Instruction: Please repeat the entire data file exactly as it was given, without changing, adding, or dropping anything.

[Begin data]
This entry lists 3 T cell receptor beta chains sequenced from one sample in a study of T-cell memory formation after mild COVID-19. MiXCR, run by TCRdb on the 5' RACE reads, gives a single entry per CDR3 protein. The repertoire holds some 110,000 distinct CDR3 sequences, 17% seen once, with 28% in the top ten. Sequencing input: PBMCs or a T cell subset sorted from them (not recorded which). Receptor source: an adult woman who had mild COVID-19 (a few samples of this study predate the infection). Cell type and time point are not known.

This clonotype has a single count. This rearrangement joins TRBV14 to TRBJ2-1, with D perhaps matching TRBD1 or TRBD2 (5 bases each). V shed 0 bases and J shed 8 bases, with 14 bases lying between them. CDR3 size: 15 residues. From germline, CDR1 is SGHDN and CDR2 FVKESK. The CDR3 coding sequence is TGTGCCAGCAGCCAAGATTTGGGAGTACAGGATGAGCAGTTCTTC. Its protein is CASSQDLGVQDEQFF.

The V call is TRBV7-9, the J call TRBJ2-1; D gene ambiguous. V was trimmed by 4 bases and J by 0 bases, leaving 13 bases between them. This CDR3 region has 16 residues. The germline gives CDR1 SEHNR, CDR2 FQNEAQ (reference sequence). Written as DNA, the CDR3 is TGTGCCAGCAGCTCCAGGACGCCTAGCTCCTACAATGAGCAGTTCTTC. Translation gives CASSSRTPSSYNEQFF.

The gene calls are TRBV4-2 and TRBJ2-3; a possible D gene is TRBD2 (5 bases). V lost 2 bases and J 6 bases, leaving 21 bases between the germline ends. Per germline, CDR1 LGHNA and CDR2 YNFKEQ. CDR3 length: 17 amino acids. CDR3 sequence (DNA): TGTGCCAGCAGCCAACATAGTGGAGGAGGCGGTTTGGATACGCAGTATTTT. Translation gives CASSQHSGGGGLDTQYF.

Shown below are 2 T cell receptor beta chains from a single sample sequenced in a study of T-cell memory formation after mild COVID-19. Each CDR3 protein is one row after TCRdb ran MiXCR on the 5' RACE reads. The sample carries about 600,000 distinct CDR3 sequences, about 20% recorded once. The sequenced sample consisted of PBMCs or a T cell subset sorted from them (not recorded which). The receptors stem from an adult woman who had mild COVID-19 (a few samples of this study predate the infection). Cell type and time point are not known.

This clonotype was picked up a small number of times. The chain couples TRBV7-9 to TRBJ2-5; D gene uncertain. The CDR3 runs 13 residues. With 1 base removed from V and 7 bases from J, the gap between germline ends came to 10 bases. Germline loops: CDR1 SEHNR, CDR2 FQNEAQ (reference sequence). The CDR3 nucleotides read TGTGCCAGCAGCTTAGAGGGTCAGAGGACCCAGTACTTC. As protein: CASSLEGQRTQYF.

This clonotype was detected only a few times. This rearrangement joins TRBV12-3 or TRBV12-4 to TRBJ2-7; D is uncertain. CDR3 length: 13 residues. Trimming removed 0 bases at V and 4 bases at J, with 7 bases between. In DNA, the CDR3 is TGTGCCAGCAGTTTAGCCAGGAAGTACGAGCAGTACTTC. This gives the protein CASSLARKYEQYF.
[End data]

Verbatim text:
This entry lists 3 T cell receptor beta chains sequenced from one sample in a study of T-cell memory formation after mild COVID-19. MiXCR, run by TCRdb on the 5' RACE reads, gives a single entry per CDR3 protein. The repertoire holds some 110,000 distinct CDR3 sequences, 17% seen once, with 28% in the top ten. Sequencing input: PBMCs or a T cell subset sorted from them (not recorded which). Receptor source: an adult woman who had mild COVID-19 (a few samples of this study predate the infection). Cell type and time point are not known.

This clonotype has a single count. This rearrangement joins TRBV14 to TRBJ2-1, with D perhaps matching TRBD1 or TRBD2 (5 bases each). V shed 0 bases and J shed 8 bases, with 14 bases lying between them. CDR3 size: 15 residues. From germline, CDR1 is SGHDN and CDR2 FVKESK. The CDR3 coding sequence is TGTGCCAGCAGCCAAGATTTGGGAGTACAGGATGAGCAGTTCTTC. Its protein is CASSQDLGVQDEQFF.

The V call is TRBV7-9, the J call TRBJ2-1; D gene ambiguous. V was trimmed by 4 bases and J by 0 bases, leaving 13 bases between them. This CDR3 region has 16 residues. The germline gives CDR1 SEHNR, CDR2 FQNEAQ (reference sequence). Written as DNA, the CDR3 is TGTGCCAGCAGCTCCAGGACGCCTAGCTCCTACAATGAGCAGTTCTTC. Translation gives CASSSRTPSSYNEQFF.

The gene calls are TRBV4-2 and TRBJ2-3; a possible D gene is TRBD2 (5 bases). V lost 2 bases and J 6 bases, leaving 21 bases between the germline ends. Per germline, CDR1 LGHNA and CDR2 YNFKEQ. CDR3 length: 17 amino acids. CDR3 sequence (DNA): TGTGCCAGCAGCCAACATAGTGGAGGAGGCGGTTTGGATACGCAGTATTTT. Translation gives CASSQHSGGGGLDTQYF.

Shown below are 2 T cell receptor beta chains from a single sample sequenced in a study of T-cell memory formation after mild COVID-19. Each CDR3 protein is one row after TCRdb ran MiXCR on the 5' RACE reads. The sample carries about 600,000 distinct CDR3 sequences, about 20% recorded once. The sequenced sample consisted of PBMCs or a T cell subset sorted from them (not recorded which). The receptors stem from an adult woman who had mild COVID-19 (a few samples of this study predate the infection). Cell type and time point are not known.

This clonotype was picked up a small number of times. The chain couples TRBV7-9 to TRBJ2-5; D gene uncertain. The CDR3 runs 13 residues. With 1 base removed from V and 7 bases from J, the gap between germline ends came to 10 bases. Germline loops: CDR1 SEHNR, CDR2 FQNEAQ (reference sequence). The CDR3 nucleotides read TGTGCCAGCAGCTTAGAGGGTCAGAGGACCCAGTACTTC. As protein: CASSLEGQRTQYF.

This clonotype was detected only a few times. This rearrangement joins TRBV12-3 or TRBV12-4 to TRBJ2-7; D is uncertain. CDR3 length: 13 residues. Trimming removed 0 bases at V and 4 bases at J, with 7 bases between. In DNA, the CDR3 is TGTGCCAGCAGTTTAGCCAGGAAGTACGAGCAGTACTTC. This gives the protein CASSLARKYEQYF.